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Transcript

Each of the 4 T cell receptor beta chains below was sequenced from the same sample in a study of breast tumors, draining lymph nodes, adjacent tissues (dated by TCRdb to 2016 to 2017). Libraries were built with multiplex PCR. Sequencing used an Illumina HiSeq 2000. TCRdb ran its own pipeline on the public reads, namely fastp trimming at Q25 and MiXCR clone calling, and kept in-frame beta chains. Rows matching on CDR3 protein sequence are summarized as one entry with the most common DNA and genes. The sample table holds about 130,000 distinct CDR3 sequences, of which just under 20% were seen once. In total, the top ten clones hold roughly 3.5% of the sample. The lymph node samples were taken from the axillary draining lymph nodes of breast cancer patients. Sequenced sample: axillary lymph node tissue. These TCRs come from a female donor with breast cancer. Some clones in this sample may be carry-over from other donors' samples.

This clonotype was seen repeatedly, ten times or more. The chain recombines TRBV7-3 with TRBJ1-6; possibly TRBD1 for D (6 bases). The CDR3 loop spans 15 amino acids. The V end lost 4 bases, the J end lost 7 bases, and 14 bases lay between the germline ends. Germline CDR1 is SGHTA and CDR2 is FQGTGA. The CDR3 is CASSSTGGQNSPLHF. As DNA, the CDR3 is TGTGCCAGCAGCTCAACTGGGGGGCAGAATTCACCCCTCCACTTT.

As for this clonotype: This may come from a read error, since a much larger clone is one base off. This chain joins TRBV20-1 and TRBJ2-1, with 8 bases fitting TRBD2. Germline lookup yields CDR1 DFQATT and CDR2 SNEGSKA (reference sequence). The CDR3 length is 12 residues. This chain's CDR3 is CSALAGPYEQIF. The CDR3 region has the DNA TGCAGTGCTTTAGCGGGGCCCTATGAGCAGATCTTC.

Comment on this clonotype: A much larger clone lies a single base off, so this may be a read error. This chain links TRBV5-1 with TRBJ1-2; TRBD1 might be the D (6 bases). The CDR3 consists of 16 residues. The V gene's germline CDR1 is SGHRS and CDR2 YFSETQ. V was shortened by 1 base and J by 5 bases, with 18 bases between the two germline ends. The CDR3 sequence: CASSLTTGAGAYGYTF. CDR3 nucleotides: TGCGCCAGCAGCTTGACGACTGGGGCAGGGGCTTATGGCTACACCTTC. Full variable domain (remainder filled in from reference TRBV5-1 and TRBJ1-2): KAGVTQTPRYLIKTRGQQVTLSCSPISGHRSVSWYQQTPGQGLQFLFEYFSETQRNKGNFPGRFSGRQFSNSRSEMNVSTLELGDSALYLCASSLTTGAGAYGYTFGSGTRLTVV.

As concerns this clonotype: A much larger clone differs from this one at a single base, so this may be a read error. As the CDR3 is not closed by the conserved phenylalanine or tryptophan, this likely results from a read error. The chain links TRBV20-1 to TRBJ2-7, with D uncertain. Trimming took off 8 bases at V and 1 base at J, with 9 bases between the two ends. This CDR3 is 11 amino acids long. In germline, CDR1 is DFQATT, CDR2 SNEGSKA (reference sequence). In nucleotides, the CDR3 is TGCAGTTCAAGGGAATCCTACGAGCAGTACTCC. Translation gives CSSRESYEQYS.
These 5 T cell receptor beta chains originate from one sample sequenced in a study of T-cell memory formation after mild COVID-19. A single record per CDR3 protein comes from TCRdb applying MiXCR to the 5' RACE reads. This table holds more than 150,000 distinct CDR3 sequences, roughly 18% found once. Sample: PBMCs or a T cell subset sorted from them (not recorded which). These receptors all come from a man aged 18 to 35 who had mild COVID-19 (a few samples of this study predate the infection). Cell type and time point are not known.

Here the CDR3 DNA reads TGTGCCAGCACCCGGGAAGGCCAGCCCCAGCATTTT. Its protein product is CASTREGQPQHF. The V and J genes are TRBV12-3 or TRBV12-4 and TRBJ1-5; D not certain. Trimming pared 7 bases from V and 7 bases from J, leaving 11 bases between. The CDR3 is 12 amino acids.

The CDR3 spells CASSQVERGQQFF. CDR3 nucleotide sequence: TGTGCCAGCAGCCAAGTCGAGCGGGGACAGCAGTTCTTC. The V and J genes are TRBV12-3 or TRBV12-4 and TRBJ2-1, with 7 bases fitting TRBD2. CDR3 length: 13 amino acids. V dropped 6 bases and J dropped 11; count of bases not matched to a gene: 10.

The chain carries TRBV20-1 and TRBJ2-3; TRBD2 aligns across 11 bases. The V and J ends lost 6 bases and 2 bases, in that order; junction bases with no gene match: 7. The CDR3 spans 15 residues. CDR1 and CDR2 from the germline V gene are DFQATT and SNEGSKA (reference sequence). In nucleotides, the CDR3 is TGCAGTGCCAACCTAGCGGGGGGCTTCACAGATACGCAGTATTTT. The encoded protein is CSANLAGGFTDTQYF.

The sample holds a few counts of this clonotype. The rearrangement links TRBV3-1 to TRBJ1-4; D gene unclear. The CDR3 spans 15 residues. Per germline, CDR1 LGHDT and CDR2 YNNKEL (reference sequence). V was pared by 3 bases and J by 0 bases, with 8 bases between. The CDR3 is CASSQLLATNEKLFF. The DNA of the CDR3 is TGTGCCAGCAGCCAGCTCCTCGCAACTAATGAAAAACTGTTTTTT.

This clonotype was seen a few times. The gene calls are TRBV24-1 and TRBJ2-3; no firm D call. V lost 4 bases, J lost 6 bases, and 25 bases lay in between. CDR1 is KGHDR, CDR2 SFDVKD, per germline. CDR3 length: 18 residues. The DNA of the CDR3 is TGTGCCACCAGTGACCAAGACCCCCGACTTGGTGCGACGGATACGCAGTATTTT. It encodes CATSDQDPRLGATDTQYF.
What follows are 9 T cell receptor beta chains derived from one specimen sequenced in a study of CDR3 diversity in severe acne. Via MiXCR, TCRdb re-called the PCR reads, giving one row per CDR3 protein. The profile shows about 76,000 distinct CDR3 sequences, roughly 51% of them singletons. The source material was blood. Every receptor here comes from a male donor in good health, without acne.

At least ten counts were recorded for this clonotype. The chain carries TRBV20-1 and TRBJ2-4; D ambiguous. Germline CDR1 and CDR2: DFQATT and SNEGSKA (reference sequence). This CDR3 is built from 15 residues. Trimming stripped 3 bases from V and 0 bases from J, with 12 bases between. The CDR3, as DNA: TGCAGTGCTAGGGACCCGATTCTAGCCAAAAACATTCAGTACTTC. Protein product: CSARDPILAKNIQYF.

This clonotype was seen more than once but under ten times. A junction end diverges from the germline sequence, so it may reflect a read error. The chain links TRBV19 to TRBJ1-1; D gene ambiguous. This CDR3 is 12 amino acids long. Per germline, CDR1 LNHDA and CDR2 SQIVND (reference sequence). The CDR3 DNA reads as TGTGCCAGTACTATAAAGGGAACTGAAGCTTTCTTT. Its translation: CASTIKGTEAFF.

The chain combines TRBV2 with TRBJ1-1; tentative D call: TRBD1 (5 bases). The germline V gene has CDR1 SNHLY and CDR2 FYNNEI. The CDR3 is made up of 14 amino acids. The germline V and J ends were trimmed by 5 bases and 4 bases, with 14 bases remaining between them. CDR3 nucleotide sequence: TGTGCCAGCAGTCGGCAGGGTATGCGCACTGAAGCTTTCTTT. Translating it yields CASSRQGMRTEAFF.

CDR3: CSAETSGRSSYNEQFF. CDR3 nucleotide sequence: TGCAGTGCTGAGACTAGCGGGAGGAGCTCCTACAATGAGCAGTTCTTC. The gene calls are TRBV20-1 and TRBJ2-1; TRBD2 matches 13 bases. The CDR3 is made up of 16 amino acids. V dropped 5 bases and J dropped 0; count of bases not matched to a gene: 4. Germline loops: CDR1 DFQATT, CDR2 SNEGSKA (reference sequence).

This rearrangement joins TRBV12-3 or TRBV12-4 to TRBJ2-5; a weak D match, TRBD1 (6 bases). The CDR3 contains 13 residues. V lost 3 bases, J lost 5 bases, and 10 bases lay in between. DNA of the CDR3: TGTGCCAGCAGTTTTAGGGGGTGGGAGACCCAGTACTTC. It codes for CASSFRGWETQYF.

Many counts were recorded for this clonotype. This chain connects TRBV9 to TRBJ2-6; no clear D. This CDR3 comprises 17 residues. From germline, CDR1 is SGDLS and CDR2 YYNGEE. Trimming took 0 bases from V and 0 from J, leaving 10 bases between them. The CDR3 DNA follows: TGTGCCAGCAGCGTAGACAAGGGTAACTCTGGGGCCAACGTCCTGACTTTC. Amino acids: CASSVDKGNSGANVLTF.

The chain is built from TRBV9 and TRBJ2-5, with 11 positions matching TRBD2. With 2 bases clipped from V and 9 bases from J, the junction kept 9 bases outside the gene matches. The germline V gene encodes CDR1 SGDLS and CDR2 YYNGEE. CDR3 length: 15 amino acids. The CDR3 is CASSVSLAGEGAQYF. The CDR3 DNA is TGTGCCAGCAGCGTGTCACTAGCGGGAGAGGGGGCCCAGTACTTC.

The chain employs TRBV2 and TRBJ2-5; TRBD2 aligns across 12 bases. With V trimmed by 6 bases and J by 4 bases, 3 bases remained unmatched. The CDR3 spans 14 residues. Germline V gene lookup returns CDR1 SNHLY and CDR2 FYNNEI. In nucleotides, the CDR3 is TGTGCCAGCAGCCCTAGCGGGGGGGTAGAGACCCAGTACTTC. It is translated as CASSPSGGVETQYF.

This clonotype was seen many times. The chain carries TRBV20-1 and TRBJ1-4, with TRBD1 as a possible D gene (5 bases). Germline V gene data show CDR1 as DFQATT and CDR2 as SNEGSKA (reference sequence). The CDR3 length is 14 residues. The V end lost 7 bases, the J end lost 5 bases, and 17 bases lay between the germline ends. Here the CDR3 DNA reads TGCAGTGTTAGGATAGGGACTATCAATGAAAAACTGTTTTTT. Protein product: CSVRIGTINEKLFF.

Electronic Instrumentation Experiment 4 * Part A: Introduction to Operational Amplifiers * Part B: Voltage Followers * Part C: Integrators and Differentiators * Part D: Amplifying the Strain Gauge Signal Part A Introduction to Operational Amplifiers Operational Amplifiers Op-Amp Circuits • The Inverting Amplifier • The Non-Inverting Amplifier Operational Amplifiers Op-Amps are possibly the most versatile linear integrated circuits used in analog electronics. The Op-Amp is not strictly an element; it contains elements, such as resistors and transistors. However, it is a basic building block, just like R, L, and C. We treat this complex circuit as a black box. The Op-Amp Chip The op-amp is a chip, a small black box with 8 connectors or pins (only 5 are usually used). The pins in any chip are numbered from 1 (starting at the upper left of the indent or dot) around in a U to the highest pin (in this case 8). 741 Op Amp or LM351 Op Amp Op-Amp Input and Output The op-amp has two inputs, an inverting input (-) and a non-inverting input (+), and one output. The output goes positive when the non-inverting input (+) goes more positive than the inverting (-) input, and vice versa. The symbols + and – do not mean that that you have to keep one positive with respect to the other; they tell you the relative phase of the output. (Vin=V1-V2) A fraction of a millivolt between the input terminals will swing the output over its full range. Powering the Op-Amp Since op-amps are used as amplifiers, they need an external source of (constant DC) power. Typically, this source will supply +15V at +V and -15V at -V. We will use ±9V. The op-amp will output a voltage range of of somewhat less because of internal losses. The power supplied determines the output range of the op-amp. It can never output more than you put in. Here the maximum range is about 28 volts. We will use ±9V for the supply, so the maximum output range is about 16V. Op-Amp Intrinsic Gain Amplifiers increase the magnitude of a signal by multiplier called a gain -- “A”. The internal gain of an op-amp is very high. The exact gain is often unpredictable. We call this gain the open-loop gain or intrinsic gain. Vout A open loop 105 106 Vin The output of the op-amp is this gain multiplied by the input V out Aol Vin Aol V1 V2 Op-Amp Saturation The huge gain causes the output to change dramatically when (V1-V2) changes sign. However, the op-amp output is limited by the voltage that you provide to it. When the op-amp is at the maximum or minimum extreme, it is said to be saturated. V Vout V if V1 V2 then Vout V positive saturation if V1 V2 then Vout V negative saturation How can we keep it from saturating? Feedback Negative Feedback • As information is fed back, the output becomes more stable. Output tends to stay in the “linear” range. The linear range is when Vout=A(V1-V2) vs. being in saturation. • Examples: cruise control, heating/cooling systems Positive Feedback • As information is fed back, the output destabilizes. The op-amp tends to saturate. • Examples: Guitar feedback, stock market crash • Positive feedback was used before high gain circuits became available. Op-Amp Circuits use Negative Feedback Negative feedback couples the output back in such a way as to cancel some of the input. Amplifiers with negative feedback depend less and less on the open-loop gain and finally depend only on the properties of the values of the components in the feedback network. The system gives up excessive gain to improve predictability and reliability. Op-Amp Circuits Op-Amps circuits can perform mathematical operations on input signals: • addition and subtraction • multiplication and division • differentiation and integration Other common uses include: • • • • Impedance buffering Active filters Active controllers Analog-digital interfacing Typical Op Amp Circuit • V+ and V- power the op-amp • Vin is the input voltage signal • R2 is the feedback impedance 0 1k V OS2 OUT 2 Vin + - uA741 OS1 0 V 5 6 1 Vout Rload 1k V- R1 V+ U2 3 9Vdc 7 V+ • Rload is the load VOFF = 0 VAMPL = .2 FREQ = 1k 10k R2 4 • R1 is the input impedance V-9Vdc 0 0 0 The Inverting Amplifier Vout Rf Rin Vin A Rf Rin The Non-Inverting Amplifier Rf Vout 1 R g Rf A 1 Rg Vin Remember to disconnect the batteries. End of part A Part B The Voltage Follower Op-Amp Analysis Voltage Followers Op-Amp Analysis We assume we have an ideal op-amp: • • • • infinite input impedance (no current at inputs) zero output impedance (no internal voltage losses) infinite intrinsic gain instantaneous time response Golden Rules of Op-Amp Analysis Rule 1: VA = VB • The output attempts to do whatever is necessary to make the voltage difference between the inputs zero. • The op-amp “looks” at its input terminals and swings its output terminal around so that the external feedback network brings the input differential to zero. Rule 2: IA = IB = 0 • The inputs draw no current • The inputs are connected to what is essentially an open circuit Steps in Analyzing Op-Amp Circuits 1) Remove the op-amp from the circuit and draw two circuits (one for the + and one for the – input terminals of the op amp). 2) Write equations for the two circuits. 3) Simplify the equations using the rules for op amp analysis and solve for Vout/Vin Why can the op-amp be removed from the circuit? • There is no input current, so the connections at the inputs are open circuits. • The output acts like a new source. We can replace it by a source with a voltage equal to Vout. Analyzing the Inverting Amplifier 1) inverting input (-): non-inverting input (+): How to handle two voltage sources VRin Vin VB VRf VB Vout Rin VRin Vin Vout R R in f Rf VRf Vin Vout R R in f 3k VRf 5V 3V 1.5V 3k 1k VB Vout VRf 4.5V Inverting Amplifier Analysis 1) : : V Vin VB VB Vout 2) : i R Rin Rf : VA 0 Vin Vout 3) VA VB 0 Rin Rf Rf Vout Vin Rin Analysis of Non-Inverting Amplifier Note that step 2 uses a voltage divider to find the voltage at VB relative to the output voltage. 2) : VA Vin : VB Rg R f Rg 3) VA VB Vin 1) : : Vout R f Rg Vin Rg Rf Vout 1 Vin Rg Vout Rg R f Rg Vout The Voltage Follower Vout 1 Vin analysis : 1] VA Vout VA VB 2] VB Vin therefore, Vout Vin Why is it useful? In this voltage divider, we get a different output depending upon the load we put on the circuit. Why? We can use a voltage follower to convert this real voltage source into an ideal voltage source. The power now comes from the +/- 15 volts to the op amp and the load will not affect the output. Part C Integrators and Differentiators General Op-Amp Analysis Differentiators Integrators Comparison Golden Rules of Op-Amp Analysis Rule 1: VA = VB • The output attempts to do whatever is necessary to make the voltage difference between the inputs zero. • The op-amp “looks” at its input terminals and swings its output terminal around so that the external feedback network brings the input differential to zero. Rule 2: IA = IB = 0 • The inputs draw no current • The inputs are connected to what is essentially an open circuit General Analysis Example(1) Assume we have the circuit above, where Zf and Zin represent any combination of resistors, capacitors and inductors. General Analysis Example(2) We remove the op amp from the circuit and write an equation for each input voltage. Note that the current through Zin and Zf is the same, because equation 1] is a series circuit. General Analysis Example(3) I Since I=V/Z, we can write the following: Vin VA VA Vout I Z in Zf But VA = VB = 0, therefore: Vin Z in Vout Zf Zf Vout Vin Z in General Analysis Conclusion For any op amp circuit where the positive input is grounded, as pictured above, the equation for the behavior is given by: Zf Vout Vin Z in Ideal Differentiator Phase shift j/2 - ± Net-/2 analysis : Zf Rf Vout j R f Cin 1 Vin Z in j Cin Amplitude changes by a factor of RfCin Analysis in time domain I dVCin I Cin Cin VRf I Rf R f I Cin I Rf I dt d (Vin VA ) VA Vout I Cin VA VB 0 dt Rf therefore, Vout dVin R f Cin dt Problem with ideal differentiator Ideal Real Circuits will always have some kind of input resistance, even if it is just the 50 ohms or less from the function generator. Analysis of real differentiator I 1 Z in Rin j Cin Zf Rf j R f Cin Vout 1 Vin Z in j RinCin 1 Rin j Cin Low Frequencies Vout j R f Cin Vin ideal differentiator High Frequencies Rf Vout Vin Rin inverting amplifier Comparison of ideal and non-ideal Both differentiate in sloped region. Both curves are idealized, real output is less well behaved. A real differentiator works at frequencies below c=1/RinCin Ideal Integrator Phase shift 1/j-/2 - ± Net/2 Amplitude changes by a factor of 1/RinCf analysis : Zf Vout Vin Z in 1 j C f Rin 1 j RinC f Analysis in time domain I VRin I Rin Rin I Cf C f dVCf I Cf I Rin I dt Vin VA d (VA Vout ) I Cf VA VB 0 Rin dt dVout 1 1 Vin Vout Vin dt ( VDC ) dt RinC f RinC f Problem with ideal integrator (1) No DC offset. Works OK. Problem with ideal integrator (2) With DC offset. Saturates immediately. What is the integration of a constant? Miller (non-ideal) Integrator If we add a resistor to the feedback path, we get a device that behaves better, but does not integrate at all frequencies. Behavior of Miller integrator Low Frequencies High Frequencies Zf Rf Vout Vin Z in Rin Zf Vout 1 Vin Z in jRinCf inverting amplifier ideal integrator The influence of the capacitor dominates at higher frequencies. Therefore, it acts as an integrator at higher frequencies, where it also tends to attenuate (make less) the signal. Analysis of Miller integrator I Rf 1 Rf j C f Rf Zf 1 j R f C f 1 Rf j C f Zf j R f C f 1 Rf Vout Vin Z in Rin j Rin R f C f Rin Low Frequencies Rf Vout Vin Rin inverting amplifier High Frequencies Vout 1 Vin j RinC f ideal integrator Comparison of ideal and non-ideal Both integrate in sloped region. Both curves are idealized, real output is less well behaved. A real integrator works at frequencies above c=1/RfCf Problem solved with Miller integrator With DC offset. Still integrates fine. Why use a Miller integrator? Would the ideal integrator work on a signal with no DC offset? Is there such a thing as a perfect signal in real life? • noise will always be present • ideal integrator will integrate the noise Therefore, we use the Miller integrator for real circuits. Miller integrators work as integrators at > c where c=1/RfCf Comparison original signal Differentiation v(t)=Asin(t) Integration v(t)=Asin(t) mathematically dv(t)/dt = Acos(t) v(t)dt = -(A/cos(t) mathematical phase shift mathematical amplitude change H(j +90 (sine to cosine) -90 (sine to –cosine) 1/ H(jjRC H(jjRC = j/RC electronic phase -90 (-j) shift electronic RC amplitude change The op amp circuit will +90 (+j) RC invert the signal and multiply the mathematical amplitude by RC (differentiator) or 1/RC (integrator) Part D Adding and Subtracting Signals Op-Amp Adders Differential Amplifier Op-Amp Limitations Analog Computers Adders V1 V2 Vout R f R1 R2 Rf Vout if R1 R2 then V1 V2 R1 Weighted Adders Unlike differential amplifiers, adders are also useful when R1 ≠ R2. This is called a “Weighted Adder” A weighted adder allows you to combine several different signals with a different gain on each input. You can use weighted adders to build audio mixers and digital-to-analog converters. Analysis of weighted adder I1 If I2 I f I1 I 2 V1 VA I1 R1 V2 VA I2 R2 VA Vout V1 VA V2 VA Rf R1 R2 Vout V1 V2 Rf R1 R2 Vout VA Vout If Rf VA VB 0 V1 V2 R f R1 R2 Differential (or Difference) Amplifier Vout Rf (V2 V1 ) Rin A Rf Rin Analysis of Difference Amplifier(1) 1) : : Analysis of Difference Amplifier(2) 2) : i V1 VB VB Vout Rin Rf : VA Rf Rin R f Note that step 2(-) here is very much like step 2(-) for the inverting amplifier and step 2(+) uses a voltage divider. V2 V1 Vout Rin R f 3) solve for VB : VB 1 1 Rin R f VA VB : Rf Rin R f Rf Vout V2 V1 Rin V2 Rf R f Rin R f V1 RinVout VB Rin R f R f Rin VB Rf R f Rin V1 Rin R f V1 Rin Vout R f Rin R f V2 R f V1 RinVout What would happen to this analysis if the pairs of resistors were not equal? Rin Vout R f Rin Op-Amp Limitations Model of a Real Op-Amp Saturation Current Limitations Slew Rate Internal Model of a Real Op-amp +V V2 Zin Vin = V1 - V2 V1 Zout + AolVin Vout + - -V • Zin is the input impedance (very large ≈ 2 MΩ) • Zout is the output impedance (very small ≈ 75 Ω) • Aol is the open-loop gain Saturation Even with feedback, • any time the output tries to go above V+ the op-amp will saturate positive. • Any time the output tries to go below V- the op-amp will saturate negative. Ideally, the saturation points for an op-amp are equal to the power voltages, in reality they are 1-2 volts less. V Vout V Ideal: -9V < Vout < +9V Real: -8V < Vout < +8V Additional Limitations Current Limits If the load on the op-amp is very small, • • • • Most of the current goes through the load Less current goes through the feedback path Op-amp cannot supply current fast enough Circuit operation starts to degrade Slew Rate • The op-amp has internal current limits and internal capacitance. • There is a maximum rate that the internal capacitance can charge, this results in a maximum rate of change of the output voltage. • This is called the slew rate. Analog Computers (circa. 1970) Analog computers use op-amp circuits to do real-time mathematical operations (solve differential equations). Using an Analog Computer Users would hard wire adders, differentiators, etc. using the internal circuits in the computer to perform whatever task they wanted in real time. Analog vs. Digital Computers In the 60’s and 70’s analog and digital computers competed. Analog • Advantage: real time • Disadvantage: hard wired Digital • Advantage: more flexible, could program jobs • Disadvantage: slower Digital wins • they got faster • they became multi-user • they got even more flexible and could do more than just math Now analog computers live in museums with old digital computers: Mind Machine Web Museum: http://userwww.sfsu.edu/%7Ehl/mmm.html Analog Computer Museum: http://dcoward.best.vwh.net/analog/index.html